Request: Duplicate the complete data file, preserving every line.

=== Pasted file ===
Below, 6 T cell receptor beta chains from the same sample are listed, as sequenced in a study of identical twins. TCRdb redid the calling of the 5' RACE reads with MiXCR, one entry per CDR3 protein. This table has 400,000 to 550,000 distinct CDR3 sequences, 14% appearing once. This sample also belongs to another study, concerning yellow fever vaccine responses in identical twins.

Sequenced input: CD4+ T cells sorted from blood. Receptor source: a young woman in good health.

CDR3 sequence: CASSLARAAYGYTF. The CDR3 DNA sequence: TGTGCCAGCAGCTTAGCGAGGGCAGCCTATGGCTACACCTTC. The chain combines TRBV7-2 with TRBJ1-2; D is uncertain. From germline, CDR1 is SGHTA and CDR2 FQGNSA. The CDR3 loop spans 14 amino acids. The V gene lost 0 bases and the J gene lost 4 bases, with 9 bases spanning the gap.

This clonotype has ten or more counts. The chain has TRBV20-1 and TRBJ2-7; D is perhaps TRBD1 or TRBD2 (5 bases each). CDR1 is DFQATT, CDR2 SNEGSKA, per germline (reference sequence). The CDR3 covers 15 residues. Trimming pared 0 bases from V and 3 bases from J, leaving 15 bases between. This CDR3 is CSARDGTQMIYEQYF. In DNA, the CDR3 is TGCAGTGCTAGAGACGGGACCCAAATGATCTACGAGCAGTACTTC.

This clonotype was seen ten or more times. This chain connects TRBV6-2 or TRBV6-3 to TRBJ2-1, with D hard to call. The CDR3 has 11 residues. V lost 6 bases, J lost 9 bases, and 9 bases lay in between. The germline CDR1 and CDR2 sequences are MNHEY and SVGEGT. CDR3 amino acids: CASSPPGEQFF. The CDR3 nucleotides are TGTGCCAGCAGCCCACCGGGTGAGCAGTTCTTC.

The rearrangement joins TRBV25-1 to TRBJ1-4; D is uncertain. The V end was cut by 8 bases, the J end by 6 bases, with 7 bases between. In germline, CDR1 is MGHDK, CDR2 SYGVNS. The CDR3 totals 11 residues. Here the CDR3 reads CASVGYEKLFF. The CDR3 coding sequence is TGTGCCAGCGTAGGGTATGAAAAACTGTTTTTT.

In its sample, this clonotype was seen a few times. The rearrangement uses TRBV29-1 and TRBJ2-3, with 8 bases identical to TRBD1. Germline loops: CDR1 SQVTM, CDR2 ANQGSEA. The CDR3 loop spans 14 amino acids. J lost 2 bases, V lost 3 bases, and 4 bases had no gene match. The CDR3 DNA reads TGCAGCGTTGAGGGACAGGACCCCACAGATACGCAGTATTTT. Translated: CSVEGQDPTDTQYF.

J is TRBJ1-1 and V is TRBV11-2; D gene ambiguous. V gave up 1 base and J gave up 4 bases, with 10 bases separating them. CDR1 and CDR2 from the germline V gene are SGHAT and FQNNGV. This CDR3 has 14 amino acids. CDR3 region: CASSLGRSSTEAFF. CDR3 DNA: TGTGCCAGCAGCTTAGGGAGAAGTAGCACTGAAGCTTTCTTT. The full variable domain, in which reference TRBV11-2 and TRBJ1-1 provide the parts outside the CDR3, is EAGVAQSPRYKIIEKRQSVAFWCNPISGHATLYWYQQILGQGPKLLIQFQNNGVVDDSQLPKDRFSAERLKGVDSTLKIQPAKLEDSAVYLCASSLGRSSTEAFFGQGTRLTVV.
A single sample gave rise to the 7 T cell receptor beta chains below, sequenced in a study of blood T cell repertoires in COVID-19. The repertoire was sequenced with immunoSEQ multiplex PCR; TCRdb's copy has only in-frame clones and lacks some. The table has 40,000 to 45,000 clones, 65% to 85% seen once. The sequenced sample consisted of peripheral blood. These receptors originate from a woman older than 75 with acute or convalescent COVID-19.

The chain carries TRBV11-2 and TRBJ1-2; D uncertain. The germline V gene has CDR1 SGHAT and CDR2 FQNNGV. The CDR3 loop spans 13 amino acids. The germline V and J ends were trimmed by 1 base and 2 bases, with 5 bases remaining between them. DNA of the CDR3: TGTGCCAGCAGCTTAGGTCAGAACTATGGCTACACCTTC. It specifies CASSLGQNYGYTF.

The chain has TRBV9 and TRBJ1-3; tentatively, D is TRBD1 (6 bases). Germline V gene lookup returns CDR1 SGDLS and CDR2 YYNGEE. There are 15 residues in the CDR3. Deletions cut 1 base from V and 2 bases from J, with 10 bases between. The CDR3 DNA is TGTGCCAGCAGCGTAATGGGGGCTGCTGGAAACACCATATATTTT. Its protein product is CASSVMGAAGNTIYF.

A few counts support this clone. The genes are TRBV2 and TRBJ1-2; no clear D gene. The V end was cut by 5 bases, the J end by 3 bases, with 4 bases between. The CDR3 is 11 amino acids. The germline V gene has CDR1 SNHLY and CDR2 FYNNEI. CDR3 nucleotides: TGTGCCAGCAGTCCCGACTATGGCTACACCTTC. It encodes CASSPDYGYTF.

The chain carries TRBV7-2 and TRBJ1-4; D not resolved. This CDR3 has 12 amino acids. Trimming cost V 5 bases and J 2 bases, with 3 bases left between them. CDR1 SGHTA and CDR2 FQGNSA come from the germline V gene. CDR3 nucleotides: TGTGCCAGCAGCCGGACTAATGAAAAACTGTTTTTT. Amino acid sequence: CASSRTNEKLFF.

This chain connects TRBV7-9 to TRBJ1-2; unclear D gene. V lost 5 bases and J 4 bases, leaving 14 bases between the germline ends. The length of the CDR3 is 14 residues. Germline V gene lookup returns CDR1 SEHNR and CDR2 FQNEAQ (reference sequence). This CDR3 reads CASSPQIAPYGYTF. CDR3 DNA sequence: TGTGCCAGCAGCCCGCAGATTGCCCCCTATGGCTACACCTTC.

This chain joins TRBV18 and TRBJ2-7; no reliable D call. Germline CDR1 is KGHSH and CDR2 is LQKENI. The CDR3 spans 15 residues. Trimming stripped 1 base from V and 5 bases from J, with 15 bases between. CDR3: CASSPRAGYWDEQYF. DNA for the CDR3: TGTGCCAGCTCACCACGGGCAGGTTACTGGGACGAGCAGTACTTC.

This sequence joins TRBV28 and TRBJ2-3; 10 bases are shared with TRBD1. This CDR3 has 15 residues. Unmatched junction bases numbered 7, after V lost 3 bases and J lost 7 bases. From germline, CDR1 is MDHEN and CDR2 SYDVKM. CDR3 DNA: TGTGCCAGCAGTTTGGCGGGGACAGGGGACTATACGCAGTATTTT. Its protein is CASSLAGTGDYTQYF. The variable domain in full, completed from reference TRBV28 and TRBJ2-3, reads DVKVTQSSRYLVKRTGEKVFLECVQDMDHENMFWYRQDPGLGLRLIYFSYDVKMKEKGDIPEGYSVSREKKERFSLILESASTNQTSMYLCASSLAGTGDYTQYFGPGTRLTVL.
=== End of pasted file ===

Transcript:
Below, 6 T cell receptor beta chains from the same sample are listed, as sequenced in a study of identical twins. TCRdb redid the calling of the 5' RACE reads with MiXCR, one entry per CDR3 protein. This table has 400,000 to 550,000 distinct CDR3 sequences, 14% appearing once. This sample also belongs to another study, concerning yellow fever vaccine responses in identical twins.

Sequenced input: CD4+ T cells sorted from blood. Receptor source: a young woman in good health.

CDR3 sequence: CASSLARAAYGYTF. The CDR3 DNA sequence: TGTGCCAGCAGCTTAGCGAGGGCAGCCTATGGCTACACCTTC. The chain combines TRBV7-2 with TRBJ1-2; D is uncertain. From germline, CDR1 is SGHTA and CDR2 FQGNSA. The CDR3 loop spans 14 amino acids. The V gene lost 0 bases and the J gene lost 4 bases, with 9 bases spanning the gap.

This clonotype has ten or more counts. The chain has TRBV20-1 and TRBJ2-7; D is perhaps TRBD1 or TRBD2 (5 bases each). CDR1 is DFQATT, CDR2 SNEGSKA, per germline (reference sequence). The CDR3 covers 15 residues. Trimming pared 0 bases from V and 3 bases from J, leaving 15 bases between. This CDR3 is CSARDGTQMIYEQYF. In DNA, the CDR3 is TGCAGTGCTAGAGACGGGACCCAAATGATCTACGAGCAGTACTTC.

This clonotype was seen ten or more times. This chain connects TRBV6-2 or TRBV6-3 to TRBJ2-1, with D hard to call. The CDR3 has 11 residues. V lost 6 bases, J lost 9 bases, and 9 bases lay in between. The germline CDR1 and CDR2 sequences are MNHEY and SVGEGT. CDR3 amino acids: CASSPPGEQFF. The CDR3 nucleotides are TGTGCCAGCAGCCCACCGGGTGAGCAGTTCTTC.

The rearrangement joins TRBV25-1 to TRBJ1-4; D is uncertain. The V end was cut by 8 bases, the J end by 6 bases, with 7 bases between. In germline, CDR1 is MGHDK, CDR2 SYGVNS. The CDR3 totals 11 residues. Here the CDR3 reads CASVGYEKLFF. The CDR3 coding sequence is TGTGCCAGCGTAGGGTATGAAAAACTGTTTTTT.

In its sample, this clonotype was seen a few times. The rearrangement uses TRBV29-1 and TRBJ2-3, with 8 bases identical to TRBD1. Germline loops: CDR1 SQVTM, CDR2 ANQGSEA. The CDR3 loop spans 14 amino acids. J lost 2 bases, V lost 3 bases, and 4 bases had no gene match. The CDR3 DNA reads TGCAGCGTTGAGGGACAGGACCCCACAGATACGCAGTATTTT. Translated: CSVEGQDPTDTQYF.

J is TRBJ1-1 and V is TRBV11-2; D gene ambiguous. V gave up 1 base and J gave up 4 bases, with 10 bases separating them. CDR1 and CDR2 from the germline V gene are SGHAT and FQNNGV. This CDR3 has 14 amino acids. CDR3 region: CASSLGRSSTEAFF. CDR3 DNA: TGTGCCAGCAGCTTAGGGAGAAGTAGCACTGAAGCTTTCTTT. The full variable domain, in which reference TRBV11-2 and TRBJ1-1 provide the parts outside the CDR3, is EAGVAQSPRYKIIEKRQSVAFWCNPISGHATLYWYQQILGQGPKLLIQFQNNGVVDDSQLPKDRFSAERLKGVDSTLKIQPAKLEDSAVYLCASSLGRSSTEAFFGQGTRLTVV.
A single sample gave rise to the 7 T cell receptor beta chains below, sequenced in a study of blood T cell repertoires in COVID-19. The repertoire was sequenced with immunoSEQ multiplex PCR; TCRdb's copy has only in-frame clones and lacks some. The table has 40,000 to 45,000 clones, 65% to 85% seen once. The sequenced sample consisted of peripheral blood. These receptors originate from a woman older than 75 with acute or convalescent COVID-19.

The chain carries TRBV11-2 and TRBJ1-2; D uncertain. The germline V gene has CDR1 SGHAT and CDR2 FQNNGV. The CDR3 loop spans 13 amino acids. The germline V and J ends were trimmed by 1 base and 2 bases, with 5 bases remaining between them. DNA of the CDR3: TGTGCCAGCAGCTTAGGTCAGAACTATGGCTACACCTTC. It specifies CASSLGQNYGYTF.

The chain has TRBV9 and TRBJ1-3; tentatively, D is TRBD1 (6 bases). Germline V gene lookup returns CDR1 SGDLS and CDR2 YYNGEE. There are 15 residues in the CDR3. Deletions cut 1 base from V and 2 bases from J, with 10 bases between. The CDR3 DNA is TGTGCCAGCAGCGTAATGGGGGCTGCTGGAAACACCATATATTTT. Its protein product is CASSVMGAAGNTIYF.

A few counts support this clone. The genes are TRBV2 and TRBJ1-2; no clear D gene. The V end was cut by 5 bases, the J end by 3 bases, with 4 bases between. The CDR3 is 11 amino acids. The germline V gene has CDR1 SNHLY and CDR2 FYNNEI. CDR3 nucleotides: TGTGCCAGCAGTCCCGACTATGGCTACACCTTC. It encodes CASSPDYGYTF.

The chain carries TRBV7-2 and TRBJ1-4; D not resolved. This CDR3 has 12 amino acids. Trimming cost V 5 bases and J 2 bases, with 3 bases left between them. CDR1 SGHTA and CDR2 FQGNSA come from the germline V gene. CDR3 nucleotides: TGTGCCAGCAGCCGGACTAATGAAAAACTGTTTTTT. Amino acid sequence: CASSRTNEKLFF.

This chain connects TRBV7-9 to TRBJ1-2; unclear D gene. V lost 5 bases and J 4 bases, leaving 14 bases between the germline ends. The length of the CDR3 is 14 residues. Germline V gene lookup returns CDR1 SEHNR and CDR2 FQNEAQ (reference sequence). This CDR3 reads CASSPQIAPYGYTF. CDR3 DNA sequence: TGTGCCAGCAGCCCGCAGATTGCCCCCTATGGCTACACCTTC.

This chain joins TRBV18 and TRBJ2-7; no reliable D call. Germline CDR1 is KGHSH and CDR2 is LQKENI. The CDR3 spans 15 residues. Trimming stripped 1 base from V and 5 bases from J, with 15 bases between. CDR3: CASSPRAGYWDEQYF. DNA for the CDR3: TGTGCCAGCTCACCACGGGCAGGTTACTGGGACGAGCAGTACTTC.

This sequence joins TRBV28 and TRBJ2-3; 10 bases are shared with TRBD1. This CDR3 has 15 residues. Unmatched junction bases numbered 7, after V lost 3 bases and J lost 7 bases. From germline, CDR1 is MDHEN and CDR2 SYDVKM. CDR3 DNA: TGTGCCAGCAGTTTGGCGGGGACAGGGGACTATACGCAGTATTTT. Its protein is CASSLAGTGDYTQYF. The variable domain in full, completed from reference TRBV28 and TRBJ2-3, reads DVKVTQSSRYLVKRTGEKVFLECVQDMDHENMFWYRQDPGLGLRLIYFSYDVKMKEKGDIPEGYSVSREKKERFSLILESASTNQTSMYLCASSLAGTGDYTQYFGPGTRLTVL.